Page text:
LIBOR: How You Probably Got Burned

Interest Rates
Interest Rates (Photo credit: 401(K) 2012)

So did any of the commercial property deals you touched in the past five years or longer use financing?  Let me guess: the answer is yes, of course.  Developers acquiring or improving commercial assets such as land or buildings tend not to self-finance. They often turn instead to our pinstriped friends at the banks for adjustable-rate loans – adjustable, more or less because long-term fixed-rate commercial loans are offered less and less by banks.

Enjoy Your Uncertainty

Why is fixed-rate financing out of favor?  “Too much risk,” mumble our pinstriped friends. That they complain about risk while having recently presided over a disaster of sub-prime, liars loans and the like, well, never mind.

What do the loan terms do to the performance of commercial property? Quite a bit.

Service to these floating-rate loans to a great degree constrains what a commercial space broker can do in terms of flexibility on a lease.  The way a landlord financed an improvement speaks volumes to what a broker or rep can expect to see out of the property even when perfectly matched with ideal tenants.

To put it another way: we on the leasing side of the proposition could do our jobs perfectly, but if the loans up the line are riding an adjustable interest rate — and these days, most are — the perfect tenant and the perfect space far too often have to miss each other because cash flow and debt service raise their heads to address the uncertainty. Uncertainty we didn’t always have to deal with before, but do now.

That’s the role of the banks: to provide capital at interest rates that reflect the market for capital. But as with so many things our pinstriped friends are supposed to be doing, the reality turns out to be very different.

Gosh, This Thing We Sold You Looks Risky: Good Thing We Sell Protection From It, Too

Most variable-rate loans get the varying rate from one of the numbers published daily as LIBOR – the London Interbank Offered Rate. The problem with variable-rate loans, of course, is that they tend to make it impossible to know the total borrowing cost. Which is why our pinstriped friends offer the chance to exchange, at some point down the road, the variable-rate with a fixed-rate that’s higher.  This is called the swap.  It, too, is keyed off of LIBOR.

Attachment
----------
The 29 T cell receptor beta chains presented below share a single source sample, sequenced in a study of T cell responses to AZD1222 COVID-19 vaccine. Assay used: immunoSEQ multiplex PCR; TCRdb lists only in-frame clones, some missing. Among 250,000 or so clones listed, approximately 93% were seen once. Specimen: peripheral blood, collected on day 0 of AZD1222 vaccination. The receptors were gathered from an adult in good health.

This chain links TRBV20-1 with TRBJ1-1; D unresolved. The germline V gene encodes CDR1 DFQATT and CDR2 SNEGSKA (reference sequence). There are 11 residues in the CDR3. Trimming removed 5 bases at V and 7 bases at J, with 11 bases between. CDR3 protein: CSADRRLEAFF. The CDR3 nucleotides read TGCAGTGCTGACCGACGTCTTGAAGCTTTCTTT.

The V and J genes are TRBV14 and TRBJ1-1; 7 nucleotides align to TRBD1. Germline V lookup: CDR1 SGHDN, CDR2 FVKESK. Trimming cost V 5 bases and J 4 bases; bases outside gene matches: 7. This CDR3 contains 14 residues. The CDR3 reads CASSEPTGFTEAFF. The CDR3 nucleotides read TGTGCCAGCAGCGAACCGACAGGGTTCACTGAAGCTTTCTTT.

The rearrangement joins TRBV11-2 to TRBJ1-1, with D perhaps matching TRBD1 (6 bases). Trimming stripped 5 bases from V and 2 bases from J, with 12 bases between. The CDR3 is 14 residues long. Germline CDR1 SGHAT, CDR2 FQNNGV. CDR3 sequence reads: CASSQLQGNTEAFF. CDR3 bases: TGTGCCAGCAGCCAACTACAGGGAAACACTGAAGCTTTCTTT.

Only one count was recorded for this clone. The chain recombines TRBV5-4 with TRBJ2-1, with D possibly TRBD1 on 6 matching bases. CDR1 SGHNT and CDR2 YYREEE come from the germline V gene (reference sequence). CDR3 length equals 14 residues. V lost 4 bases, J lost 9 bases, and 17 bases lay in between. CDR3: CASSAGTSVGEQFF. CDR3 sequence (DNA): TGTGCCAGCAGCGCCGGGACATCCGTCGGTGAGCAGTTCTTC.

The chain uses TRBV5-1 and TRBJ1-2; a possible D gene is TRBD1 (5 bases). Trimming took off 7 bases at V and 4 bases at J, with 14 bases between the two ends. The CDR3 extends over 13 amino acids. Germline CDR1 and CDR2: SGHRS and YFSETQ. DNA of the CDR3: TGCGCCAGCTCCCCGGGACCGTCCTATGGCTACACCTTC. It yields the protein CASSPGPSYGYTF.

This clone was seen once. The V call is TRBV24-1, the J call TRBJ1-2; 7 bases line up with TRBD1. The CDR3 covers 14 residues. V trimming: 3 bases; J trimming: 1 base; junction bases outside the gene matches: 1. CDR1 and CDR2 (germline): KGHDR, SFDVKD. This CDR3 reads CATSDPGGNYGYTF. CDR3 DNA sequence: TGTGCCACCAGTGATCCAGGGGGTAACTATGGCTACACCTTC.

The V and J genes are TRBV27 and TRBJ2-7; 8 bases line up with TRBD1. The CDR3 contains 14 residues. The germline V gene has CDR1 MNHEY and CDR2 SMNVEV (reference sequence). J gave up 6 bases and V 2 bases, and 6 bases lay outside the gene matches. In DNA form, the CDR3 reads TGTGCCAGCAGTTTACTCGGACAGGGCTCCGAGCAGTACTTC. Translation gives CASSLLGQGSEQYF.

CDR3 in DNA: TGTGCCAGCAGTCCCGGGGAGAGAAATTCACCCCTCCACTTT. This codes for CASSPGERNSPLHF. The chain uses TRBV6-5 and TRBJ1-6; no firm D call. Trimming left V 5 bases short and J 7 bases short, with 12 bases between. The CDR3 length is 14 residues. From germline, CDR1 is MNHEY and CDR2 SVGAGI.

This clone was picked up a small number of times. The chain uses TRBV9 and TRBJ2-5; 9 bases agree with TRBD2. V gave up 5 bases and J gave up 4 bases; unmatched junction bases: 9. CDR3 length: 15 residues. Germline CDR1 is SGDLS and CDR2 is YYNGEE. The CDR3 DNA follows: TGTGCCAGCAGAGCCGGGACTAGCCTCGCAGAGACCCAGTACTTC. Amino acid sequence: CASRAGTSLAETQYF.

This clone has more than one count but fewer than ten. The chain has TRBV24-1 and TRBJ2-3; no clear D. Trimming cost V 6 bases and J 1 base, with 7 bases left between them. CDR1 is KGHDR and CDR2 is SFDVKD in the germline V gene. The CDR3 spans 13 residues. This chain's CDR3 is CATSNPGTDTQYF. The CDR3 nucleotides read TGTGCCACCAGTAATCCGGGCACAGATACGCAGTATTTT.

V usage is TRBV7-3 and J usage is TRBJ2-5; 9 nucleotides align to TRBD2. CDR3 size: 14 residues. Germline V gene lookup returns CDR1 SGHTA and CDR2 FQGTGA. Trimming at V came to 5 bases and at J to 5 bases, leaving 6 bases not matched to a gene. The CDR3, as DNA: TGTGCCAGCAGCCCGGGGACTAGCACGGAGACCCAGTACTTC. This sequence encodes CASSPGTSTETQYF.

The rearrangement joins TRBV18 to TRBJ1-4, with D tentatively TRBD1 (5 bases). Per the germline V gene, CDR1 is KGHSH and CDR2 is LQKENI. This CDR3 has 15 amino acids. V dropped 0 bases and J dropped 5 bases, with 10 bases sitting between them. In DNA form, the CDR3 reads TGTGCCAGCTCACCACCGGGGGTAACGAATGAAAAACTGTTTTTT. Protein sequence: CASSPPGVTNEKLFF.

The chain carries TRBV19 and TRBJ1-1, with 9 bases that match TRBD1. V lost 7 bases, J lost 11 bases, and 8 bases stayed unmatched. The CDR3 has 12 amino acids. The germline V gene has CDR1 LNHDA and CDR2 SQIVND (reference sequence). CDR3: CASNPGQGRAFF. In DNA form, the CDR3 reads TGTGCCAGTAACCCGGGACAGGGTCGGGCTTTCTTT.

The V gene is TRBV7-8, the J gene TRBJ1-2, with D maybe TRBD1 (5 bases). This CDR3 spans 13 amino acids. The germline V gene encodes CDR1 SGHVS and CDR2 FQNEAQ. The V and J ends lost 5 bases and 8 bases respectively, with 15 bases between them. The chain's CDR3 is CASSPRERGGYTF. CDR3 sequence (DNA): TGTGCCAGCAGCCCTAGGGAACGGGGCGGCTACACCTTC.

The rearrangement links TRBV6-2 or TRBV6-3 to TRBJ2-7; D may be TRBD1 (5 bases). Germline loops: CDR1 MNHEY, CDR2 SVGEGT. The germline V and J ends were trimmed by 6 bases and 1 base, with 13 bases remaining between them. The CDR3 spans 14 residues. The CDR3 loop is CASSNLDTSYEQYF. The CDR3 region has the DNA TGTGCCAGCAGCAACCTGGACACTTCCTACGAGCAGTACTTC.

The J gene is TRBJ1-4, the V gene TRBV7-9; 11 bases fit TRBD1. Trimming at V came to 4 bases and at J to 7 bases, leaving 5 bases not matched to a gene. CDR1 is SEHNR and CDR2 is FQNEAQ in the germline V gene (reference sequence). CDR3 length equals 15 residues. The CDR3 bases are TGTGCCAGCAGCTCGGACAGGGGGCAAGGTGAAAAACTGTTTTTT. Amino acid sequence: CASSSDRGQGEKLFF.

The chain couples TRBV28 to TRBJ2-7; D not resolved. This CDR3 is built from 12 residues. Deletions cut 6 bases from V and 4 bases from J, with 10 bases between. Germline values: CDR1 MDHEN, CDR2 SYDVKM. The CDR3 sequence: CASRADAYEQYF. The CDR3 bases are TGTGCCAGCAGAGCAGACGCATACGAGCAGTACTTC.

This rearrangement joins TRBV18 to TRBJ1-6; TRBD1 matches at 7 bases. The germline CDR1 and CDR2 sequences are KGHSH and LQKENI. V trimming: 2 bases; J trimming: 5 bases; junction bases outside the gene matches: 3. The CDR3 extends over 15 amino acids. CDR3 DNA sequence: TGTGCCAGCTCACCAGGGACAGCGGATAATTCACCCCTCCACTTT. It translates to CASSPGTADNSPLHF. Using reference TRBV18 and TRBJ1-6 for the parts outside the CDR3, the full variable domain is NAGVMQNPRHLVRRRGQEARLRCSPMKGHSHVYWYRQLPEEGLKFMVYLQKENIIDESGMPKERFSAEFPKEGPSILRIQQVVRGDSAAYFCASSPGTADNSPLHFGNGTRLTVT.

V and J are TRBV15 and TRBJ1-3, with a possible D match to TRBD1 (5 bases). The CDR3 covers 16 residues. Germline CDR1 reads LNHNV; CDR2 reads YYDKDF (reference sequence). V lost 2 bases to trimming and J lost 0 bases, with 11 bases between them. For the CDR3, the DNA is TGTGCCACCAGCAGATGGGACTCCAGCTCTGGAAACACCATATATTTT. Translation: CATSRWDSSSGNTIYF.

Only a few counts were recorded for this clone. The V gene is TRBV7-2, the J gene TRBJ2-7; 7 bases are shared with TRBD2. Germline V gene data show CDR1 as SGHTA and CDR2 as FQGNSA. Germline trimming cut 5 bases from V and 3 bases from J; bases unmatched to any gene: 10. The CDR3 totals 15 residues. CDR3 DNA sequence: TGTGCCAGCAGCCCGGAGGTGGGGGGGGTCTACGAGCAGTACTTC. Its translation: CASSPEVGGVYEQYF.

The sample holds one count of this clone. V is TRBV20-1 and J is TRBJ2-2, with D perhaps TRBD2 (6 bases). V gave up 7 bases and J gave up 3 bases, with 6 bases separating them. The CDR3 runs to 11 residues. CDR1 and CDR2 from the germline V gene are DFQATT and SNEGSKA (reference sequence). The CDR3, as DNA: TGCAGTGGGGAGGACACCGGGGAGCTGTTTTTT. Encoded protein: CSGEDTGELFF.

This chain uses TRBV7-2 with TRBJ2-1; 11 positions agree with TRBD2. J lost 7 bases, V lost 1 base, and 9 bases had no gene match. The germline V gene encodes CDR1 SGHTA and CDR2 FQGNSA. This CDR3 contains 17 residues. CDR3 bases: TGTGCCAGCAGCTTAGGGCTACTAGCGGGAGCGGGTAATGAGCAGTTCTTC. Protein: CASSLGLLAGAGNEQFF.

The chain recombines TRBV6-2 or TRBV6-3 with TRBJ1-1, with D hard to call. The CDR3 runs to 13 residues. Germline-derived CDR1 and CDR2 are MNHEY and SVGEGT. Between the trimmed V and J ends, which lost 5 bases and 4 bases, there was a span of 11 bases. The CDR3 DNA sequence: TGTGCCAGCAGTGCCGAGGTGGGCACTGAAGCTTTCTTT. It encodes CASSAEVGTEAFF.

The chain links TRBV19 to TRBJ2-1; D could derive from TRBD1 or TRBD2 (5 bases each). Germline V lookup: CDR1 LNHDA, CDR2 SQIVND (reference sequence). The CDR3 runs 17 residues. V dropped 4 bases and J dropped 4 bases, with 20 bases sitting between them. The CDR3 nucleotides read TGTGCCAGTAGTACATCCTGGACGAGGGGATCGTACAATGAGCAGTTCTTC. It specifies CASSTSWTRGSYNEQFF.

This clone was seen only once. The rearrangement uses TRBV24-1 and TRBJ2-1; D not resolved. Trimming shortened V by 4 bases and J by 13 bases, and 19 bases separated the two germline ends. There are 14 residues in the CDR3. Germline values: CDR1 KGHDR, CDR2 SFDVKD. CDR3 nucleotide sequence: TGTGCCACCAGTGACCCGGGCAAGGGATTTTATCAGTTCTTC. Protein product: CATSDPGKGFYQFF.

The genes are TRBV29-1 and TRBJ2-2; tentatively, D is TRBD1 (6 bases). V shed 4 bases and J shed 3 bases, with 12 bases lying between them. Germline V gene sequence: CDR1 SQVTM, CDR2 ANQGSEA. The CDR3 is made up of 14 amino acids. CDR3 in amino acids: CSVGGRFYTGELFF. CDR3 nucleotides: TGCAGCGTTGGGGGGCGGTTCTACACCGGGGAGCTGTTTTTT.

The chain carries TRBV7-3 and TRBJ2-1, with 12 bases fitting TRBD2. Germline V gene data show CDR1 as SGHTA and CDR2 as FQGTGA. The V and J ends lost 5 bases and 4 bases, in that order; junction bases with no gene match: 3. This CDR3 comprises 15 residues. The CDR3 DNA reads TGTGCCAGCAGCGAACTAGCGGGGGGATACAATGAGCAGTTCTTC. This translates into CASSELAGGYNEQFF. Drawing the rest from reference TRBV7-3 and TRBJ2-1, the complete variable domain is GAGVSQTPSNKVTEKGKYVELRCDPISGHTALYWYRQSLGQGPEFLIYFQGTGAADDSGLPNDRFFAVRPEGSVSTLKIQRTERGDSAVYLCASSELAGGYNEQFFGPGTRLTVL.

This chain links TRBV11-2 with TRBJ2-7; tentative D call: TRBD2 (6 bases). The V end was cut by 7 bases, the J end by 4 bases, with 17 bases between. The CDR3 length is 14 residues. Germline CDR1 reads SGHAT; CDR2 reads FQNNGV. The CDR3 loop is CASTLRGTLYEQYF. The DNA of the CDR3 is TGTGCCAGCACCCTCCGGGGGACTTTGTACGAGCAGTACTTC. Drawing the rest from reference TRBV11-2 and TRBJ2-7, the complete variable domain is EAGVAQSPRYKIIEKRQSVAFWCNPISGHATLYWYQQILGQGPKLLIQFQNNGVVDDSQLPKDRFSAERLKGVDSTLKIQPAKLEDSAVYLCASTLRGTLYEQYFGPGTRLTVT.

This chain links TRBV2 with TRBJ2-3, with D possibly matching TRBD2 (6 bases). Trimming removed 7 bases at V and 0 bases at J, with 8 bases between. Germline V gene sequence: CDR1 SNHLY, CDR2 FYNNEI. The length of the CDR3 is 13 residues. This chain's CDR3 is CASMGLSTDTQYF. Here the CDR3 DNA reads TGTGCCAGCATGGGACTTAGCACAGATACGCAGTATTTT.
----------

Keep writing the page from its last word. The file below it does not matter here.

So the banks, rather than accept the uncertainty of a fixed-rate long term loan, pass along to our industry the uncertainty of floating interest rates, then sell us the protection against floating interest rates.

That’s a lot of dependence on LIBOR.

Wouldn’t it be incredible if it turned out that the constantly-adjusting interest rates our pinstriped friends used to sell us the capital we need, then sell us the protection against the uncertainty of constantly-adjusting rates…were fixed?

By “fixed” I don’t mean “not floating”.  In this case, I mean “fixed” as in a “fixed fight” — a corruption, a cheat, a scam. Rigged. A fraud.

That’s exactly what it looks like today, as the lawsuits and criminal investigations pile up:

More at The Real News

It appears as if the LIBOR interest rate that governed your commercial property’s financing’s variable interest rate as well as the swap used to get a handle on borrowing costs was cooked for years to make member banks winners in their own derivatives trades.

To a broker or developer, this means you got left holding the bag and paid too much for capital.  To a tenant rep, this means you had to settle for less than the best match for space.  To a leasing agent or tenant, it means part of your rent calculations went not to either party but to cover our pinstriped friends.  And the list goes on and on.  It looks like the entirety of our industry — and every other that borrows, which is more of less all of them — has been once again punked by an out-of-control culture in banking.

Because keeping our pinstriped friends in pinstripes is apparently our responsibility, not theirs.



  • miguel

    August 24, 2012

    This is exactly what happened to me and there is nothing I can do about it. I am stuck with a 10-year Swap agreement until it matures in 2016. When asked the bank to modify the loan, Bank said it was too early to do anything unless I paid a substantial amount. Talk about uncertainty.

    My question is, is there any thing being done to fix this nonsense? Do I have any option to fight back avoiding foreclosure, or a credit hit?

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